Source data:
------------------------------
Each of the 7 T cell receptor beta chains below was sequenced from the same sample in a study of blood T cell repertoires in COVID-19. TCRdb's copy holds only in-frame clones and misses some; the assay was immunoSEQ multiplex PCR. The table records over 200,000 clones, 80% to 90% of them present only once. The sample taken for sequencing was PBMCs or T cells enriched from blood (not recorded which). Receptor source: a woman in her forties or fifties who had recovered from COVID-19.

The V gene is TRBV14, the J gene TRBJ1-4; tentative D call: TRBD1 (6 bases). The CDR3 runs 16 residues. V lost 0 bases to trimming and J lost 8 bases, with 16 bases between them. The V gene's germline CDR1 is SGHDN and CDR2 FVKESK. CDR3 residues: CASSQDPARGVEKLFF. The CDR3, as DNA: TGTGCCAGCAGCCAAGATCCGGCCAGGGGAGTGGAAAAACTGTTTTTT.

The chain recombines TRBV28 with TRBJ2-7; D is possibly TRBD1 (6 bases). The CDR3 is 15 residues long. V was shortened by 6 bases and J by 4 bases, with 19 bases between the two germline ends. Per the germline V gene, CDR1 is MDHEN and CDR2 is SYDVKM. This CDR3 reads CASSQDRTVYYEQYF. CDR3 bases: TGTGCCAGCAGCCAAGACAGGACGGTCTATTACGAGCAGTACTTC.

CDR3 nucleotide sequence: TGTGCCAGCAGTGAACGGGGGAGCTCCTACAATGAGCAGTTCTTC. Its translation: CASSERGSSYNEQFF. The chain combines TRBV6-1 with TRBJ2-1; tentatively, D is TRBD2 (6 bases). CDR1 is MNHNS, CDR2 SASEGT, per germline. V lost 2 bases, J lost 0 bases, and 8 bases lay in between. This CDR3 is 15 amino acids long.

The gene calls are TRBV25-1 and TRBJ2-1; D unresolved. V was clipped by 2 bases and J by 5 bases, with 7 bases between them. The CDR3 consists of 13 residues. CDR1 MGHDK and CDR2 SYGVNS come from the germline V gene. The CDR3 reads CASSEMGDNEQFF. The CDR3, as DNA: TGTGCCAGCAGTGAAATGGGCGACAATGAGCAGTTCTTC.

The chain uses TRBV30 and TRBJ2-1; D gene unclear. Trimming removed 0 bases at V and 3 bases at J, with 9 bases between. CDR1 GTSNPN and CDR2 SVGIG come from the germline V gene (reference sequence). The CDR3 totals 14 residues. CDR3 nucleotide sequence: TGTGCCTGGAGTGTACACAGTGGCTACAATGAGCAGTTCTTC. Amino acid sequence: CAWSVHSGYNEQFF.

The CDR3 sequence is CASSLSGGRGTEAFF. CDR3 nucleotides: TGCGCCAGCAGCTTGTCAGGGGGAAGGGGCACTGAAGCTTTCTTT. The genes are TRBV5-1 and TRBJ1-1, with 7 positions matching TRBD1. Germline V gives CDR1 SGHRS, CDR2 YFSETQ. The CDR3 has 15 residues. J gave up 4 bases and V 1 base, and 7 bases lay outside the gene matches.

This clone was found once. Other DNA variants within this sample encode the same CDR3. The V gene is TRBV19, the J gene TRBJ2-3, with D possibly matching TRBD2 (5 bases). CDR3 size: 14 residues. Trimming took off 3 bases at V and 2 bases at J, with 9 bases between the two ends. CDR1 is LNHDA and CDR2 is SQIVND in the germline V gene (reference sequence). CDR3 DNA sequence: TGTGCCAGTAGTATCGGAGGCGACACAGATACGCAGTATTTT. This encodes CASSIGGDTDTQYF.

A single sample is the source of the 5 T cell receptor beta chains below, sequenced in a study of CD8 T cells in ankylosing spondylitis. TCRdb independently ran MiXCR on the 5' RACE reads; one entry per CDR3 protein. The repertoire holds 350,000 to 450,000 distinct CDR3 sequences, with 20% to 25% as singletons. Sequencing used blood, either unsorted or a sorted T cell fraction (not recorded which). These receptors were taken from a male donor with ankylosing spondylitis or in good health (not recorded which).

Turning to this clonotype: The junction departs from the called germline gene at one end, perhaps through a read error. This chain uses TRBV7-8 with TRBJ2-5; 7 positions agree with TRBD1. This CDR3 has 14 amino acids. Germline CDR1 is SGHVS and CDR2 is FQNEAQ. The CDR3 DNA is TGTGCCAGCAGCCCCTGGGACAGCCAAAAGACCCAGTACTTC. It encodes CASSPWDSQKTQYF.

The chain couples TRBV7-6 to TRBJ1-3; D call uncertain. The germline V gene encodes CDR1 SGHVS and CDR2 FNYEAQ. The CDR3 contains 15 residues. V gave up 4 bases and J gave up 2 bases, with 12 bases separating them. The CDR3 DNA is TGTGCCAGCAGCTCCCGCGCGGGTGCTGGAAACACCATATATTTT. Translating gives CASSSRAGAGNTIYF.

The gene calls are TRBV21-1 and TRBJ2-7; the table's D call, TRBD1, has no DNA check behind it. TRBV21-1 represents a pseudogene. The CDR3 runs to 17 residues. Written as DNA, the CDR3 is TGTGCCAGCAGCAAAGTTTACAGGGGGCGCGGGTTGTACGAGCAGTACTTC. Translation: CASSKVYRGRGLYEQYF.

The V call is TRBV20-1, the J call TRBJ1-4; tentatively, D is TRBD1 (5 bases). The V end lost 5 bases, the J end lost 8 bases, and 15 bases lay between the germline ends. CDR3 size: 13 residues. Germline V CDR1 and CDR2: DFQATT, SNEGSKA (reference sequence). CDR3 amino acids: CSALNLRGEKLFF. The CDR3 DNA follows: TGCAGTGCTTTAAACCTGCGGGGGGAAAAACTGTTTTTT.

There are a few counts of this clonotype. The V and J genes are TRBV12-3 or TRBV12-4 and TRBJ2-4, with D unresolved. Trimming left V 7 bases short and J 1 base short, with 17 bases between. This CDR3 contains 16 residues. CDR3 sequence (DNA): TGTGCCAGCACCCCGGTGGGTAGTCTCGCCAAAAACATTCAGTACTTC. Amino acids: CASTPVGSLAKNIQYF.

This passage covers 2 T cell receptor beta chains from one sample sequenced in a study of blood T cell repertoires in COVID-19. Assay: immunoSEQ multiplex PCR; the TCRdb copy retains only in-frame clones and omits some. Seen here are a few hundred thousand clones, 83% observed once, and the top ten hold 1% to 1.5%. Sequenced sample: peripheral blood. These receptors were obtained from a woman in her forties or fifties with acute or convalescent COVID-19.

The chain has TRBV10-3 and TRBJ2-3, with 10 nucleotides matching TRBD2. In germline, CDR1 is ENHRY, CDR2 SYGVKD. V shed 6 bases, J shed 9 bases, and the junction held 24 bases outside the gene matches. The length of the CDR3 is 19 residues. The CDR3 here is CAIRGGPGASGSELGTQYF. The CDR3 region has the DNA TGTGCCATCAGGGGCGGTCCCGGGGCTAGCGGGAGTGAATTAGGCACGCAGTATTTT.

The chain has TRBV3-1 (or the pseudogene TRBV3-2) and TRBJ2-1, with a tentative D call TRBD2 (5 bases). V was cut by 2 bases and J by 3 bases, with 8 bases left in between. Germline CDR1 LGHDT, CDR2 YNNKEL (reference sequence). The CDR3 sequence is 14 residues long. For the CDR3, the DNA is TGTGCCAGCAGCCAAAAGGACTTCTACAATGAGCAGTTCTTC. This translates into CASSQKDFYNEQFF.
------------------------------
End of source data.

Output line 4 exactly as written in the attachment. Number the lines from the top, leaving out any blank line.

CDR3 nucleotide sequence: TGTGCCAGCAGTGAACGGGGGAGCTCCTACAATGAGCAGTTCTTC. Its translation: CASSERGSSYNEQFF. The chain combines TRBV6-1 with TRBJ2-1; tentatively, D is TRBD2 (6 bases). CDR1 is MNHNS, CDR2 SASEGT, per germline. V lost 2 bases, J lost 0 bases, and 8 bases lay in between. This CDR3 is 15 amino acids long.